Occupy New York Wallstreet What is the Occupy New York Wallstreet?

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Post #7's comparison with the Tea Party is interesting, and I think on some level correct, but I also see broad similarities with the Tea Party movement. Speaking extremely generally, both movements represent generational responses to what they view as serious social problems. The Tea Party is convinced that our problems are related to the size of government (though there's a bit of an anti-corporate strain in their messages, too) and the OWS movement is more concerned with the expansion of corporate power, which they view as the root cause of increasing income inequality. I'm not suggesting that these aren't two very different movements, simply that, on some level, they're talking past each other, partially due to a generational divide.

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Yes, the Occupy Wall Street movement is interesting for a number of reasons, but what intrigues me most is the way that it is a grassroots movement with no clearly defined leader or even purpose. The long term impact of this movement will no doubt be effected by this, and it will be interesting to see what happens now that it has been cleared. However, it also shows the spontaneous nature of protest and of rage at financial institutions that seem to have so little to do with the life of the common man.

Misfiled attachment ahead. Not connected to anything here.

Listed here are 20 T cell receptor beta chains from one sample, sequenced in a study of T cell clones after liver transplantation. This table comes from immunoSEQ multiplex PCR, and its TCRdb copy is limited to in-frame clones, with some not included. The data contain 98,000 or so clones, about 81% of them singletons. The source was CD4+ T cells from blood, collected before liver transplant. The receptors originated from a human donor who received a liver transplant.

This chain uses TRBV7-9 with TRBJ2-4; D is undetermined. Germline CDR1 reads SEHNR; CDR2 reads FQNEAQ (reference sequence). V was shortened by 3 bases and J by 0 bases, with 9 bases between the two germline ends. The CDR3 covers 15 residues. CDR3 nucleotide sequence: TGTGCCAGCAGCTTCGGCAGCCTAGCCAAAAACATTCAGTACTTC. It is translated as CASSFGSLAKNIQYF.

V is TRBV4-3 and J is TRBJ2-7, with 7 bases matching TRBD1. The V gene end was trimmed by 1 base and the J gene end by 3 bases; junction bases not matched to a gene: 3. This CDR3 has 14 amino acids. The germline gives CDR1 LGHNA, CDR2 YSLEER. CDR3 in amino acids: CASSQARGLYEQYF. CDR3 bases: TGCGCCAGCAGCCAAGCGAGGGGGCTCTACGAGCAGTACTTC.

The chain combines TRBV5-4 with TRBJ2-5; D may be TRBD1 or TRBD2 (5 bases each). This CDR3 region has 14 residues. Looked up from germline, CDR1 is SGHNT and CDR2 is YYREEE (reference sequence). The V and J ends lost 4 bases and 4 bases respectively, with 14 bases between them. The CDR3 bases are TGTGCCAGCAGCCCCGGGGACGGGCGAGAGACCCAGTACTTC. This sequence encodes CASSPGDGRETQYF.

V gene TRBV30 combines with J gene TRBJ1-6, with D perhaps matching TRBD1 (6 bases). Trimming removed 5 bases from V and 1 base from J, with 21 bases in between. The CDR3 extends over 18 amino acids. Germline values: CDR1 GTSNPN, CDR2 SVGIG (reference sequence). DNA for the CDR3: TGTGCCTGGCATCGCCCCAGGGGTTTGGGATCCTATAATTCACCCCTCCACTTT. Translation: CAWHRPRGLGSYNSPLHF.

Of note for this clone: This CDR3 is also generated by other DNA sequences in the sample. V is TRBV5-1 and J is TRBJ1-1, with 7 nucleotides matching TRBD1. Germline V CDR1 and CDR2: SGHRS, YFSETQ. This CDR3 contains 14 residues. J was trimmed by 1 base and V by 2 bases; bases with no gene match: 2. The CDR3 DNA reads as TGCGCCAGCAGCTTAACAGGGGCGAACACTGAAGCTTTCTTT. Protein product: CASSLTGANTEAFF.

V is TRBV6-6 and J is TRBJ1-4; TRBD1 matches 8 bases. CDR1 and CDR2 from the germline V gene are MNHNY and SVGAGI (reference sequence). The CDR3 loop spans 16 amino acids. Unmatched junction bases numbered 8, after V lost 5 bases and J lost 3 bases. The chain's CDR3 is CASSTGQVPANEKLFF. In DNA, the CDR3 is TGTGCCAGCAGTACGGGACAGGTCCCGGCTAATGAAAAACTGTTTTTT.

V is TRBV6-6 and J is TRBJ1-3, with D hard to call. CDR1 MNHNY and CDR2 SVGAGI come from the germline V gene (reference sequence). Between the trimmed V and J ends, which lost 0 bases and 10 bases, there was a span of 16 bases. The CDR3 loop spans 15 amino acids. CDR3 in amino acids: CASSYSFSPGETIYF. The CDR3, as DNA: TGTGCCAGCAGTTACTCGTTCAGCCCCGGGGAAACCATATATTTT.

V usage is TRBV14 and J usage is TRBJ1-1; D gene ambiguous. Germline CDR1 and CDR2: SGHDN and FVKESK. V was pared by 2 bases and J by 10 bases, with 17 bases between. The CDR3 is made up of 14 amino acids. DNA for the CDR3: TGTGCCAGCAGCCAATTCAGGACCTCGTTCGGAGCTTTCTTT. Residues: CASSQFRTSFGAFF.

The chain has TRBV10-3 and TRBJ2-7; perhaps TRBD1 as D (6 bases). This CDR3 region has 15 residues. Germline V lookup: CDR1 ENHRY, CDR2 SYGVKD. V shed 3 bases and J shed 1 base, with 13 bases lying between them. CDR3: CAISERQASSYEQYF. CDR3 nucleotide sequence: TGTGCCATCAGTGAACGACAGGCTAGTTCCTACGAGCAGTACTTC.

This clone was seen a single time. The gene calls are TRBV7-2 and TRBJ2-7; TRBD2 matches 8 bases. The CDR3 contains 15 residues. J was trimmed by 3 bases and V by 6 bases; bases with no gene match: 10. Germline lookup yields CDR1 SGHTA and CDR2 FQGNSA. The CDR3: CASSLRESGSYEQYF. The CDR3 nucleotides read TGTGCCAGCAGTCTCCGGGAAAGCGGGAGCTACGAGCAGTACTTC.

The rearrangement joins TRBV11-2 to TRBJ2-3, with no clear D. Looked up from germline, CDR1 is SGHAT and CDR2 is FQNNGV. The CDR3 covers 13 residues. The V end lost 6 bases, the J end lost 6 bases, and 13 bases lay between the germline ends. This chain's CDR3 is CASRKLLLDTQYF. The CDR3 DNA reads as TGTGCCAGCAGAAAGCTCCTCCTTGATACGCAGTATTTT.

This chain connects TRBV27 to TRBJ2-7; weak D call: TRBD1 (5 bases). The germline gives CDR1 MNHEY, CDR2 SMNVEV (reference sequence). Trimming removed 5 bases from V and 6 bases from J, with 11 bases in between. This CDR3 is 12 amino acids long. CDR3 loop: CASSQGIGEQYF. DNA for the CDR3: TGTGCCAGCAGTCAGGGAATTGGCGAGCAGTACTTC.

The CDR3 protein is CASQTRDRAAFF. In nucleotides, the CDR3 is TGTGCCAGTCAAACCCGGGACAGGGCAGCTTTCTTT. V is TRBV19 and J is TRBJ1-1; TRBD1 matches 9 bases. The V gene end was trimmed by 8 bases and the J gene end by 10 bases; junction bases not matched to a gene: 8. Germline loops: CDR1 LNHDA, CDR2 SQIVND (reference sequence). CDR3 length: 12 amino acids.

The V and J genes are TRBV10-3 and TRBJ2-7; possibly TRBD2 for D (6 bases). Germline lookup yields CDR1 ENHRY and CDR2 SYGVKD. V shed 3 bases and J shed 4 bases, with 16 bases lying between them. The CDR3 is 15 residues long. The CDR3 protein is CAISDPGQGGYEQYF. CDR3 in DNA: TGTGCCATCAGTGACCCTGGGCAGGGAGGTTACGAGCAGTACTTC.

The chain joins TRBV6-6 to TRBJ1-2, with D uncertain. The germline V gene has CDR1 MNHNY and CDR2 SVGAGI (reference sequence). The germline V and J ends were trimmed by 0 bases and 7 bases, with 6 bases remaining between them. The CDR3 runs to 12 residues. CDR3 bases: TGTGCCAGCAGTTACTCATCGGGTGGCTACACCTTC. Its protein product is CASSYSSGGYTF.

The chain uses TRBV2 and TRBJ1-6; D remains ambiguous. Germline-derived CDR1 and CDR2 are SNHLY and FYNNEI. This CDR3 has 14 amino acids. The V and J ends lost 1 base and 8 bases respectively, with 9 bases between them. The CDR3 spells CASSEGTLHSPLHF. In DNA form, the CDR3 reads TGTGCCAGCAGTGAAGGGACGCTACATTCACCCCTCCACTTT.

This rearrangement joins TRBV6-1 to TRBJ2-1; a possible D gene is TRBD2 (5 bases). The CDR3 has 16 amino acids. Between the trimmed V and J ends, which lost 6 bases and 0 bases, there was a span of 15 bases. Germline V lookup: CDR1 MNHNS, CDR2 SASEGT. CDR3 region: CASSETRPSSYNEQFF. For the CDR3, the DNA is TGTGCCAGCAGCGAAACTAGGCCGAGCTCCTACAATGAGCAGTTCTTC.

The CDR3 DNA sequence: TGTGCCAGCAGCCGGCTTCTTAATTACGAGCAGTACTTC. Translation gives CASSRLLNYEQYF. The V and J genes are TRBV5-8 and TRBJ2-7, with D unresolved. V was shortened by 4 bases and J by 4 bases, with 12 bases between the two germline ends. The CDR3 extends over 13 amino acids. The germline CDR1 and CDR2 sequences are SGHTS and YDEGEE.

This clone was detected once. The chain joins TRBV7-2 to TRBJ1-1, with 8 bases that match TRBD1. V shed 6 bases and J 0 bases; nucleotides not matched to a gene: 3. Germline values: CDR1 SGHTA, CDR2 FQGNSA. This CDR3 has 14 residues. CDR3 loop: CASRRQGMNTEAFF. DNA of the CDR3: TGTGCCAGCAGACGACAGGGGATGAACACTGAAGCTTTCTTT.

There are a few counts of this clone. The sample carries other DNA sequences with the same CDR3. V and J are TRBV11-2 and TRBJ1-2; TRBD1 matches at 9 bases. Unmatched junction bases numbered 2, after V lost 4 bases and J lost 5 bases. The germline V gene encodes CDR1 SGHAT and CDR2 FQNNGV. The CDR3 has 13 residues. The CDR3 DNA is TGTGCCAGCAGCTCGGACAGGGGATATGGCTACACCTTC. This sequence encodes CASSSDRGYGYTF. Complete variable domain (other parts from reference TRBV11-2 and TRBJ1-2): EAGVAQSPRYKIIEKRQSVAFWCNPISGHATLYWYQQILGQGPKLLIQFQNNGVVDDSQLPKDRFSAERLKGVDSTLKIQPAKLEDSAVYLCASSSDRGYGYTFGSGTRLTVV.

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Occupy Wall Street is a movement that seems almost tailor-made to contrast in just about every way imaginable with the Tea Party.  I'm not sure whether the folks involved with Occupy Wall Street quite realize the stark contrast they are presenting between themselves and Tea Party. Whichever side one agrees with, Occupy Wall Street presents quite a different impression than the Tea Party did. I suspect that many Tea Party people are regretting that Occupy Wall Street is losing some of its steam.

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I agree with above posts about what the OWS protests are about, but I think that the lack of leadership is at the heart of why this will fail. How would they feel "success?" The protestors seem to be protesting, but have no solutions -- and that is a recipe for its failure.

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The Occupy movement nationwide is an anarchist attempt to collapse our economic system. They have no leader and no purpose beyond lawless chaos. The movement has attracted attention and participation because it strike a chord in people's hearts against "the system," or "the man," but in the end they are protesting against people who have no power to change things.

One example of the ineffective nature of OWS is the extreme amount of civil disobedience and public destruction. If they had a unified message and a real purpose, they would not need to resort to rioting, rape, and theft to speak.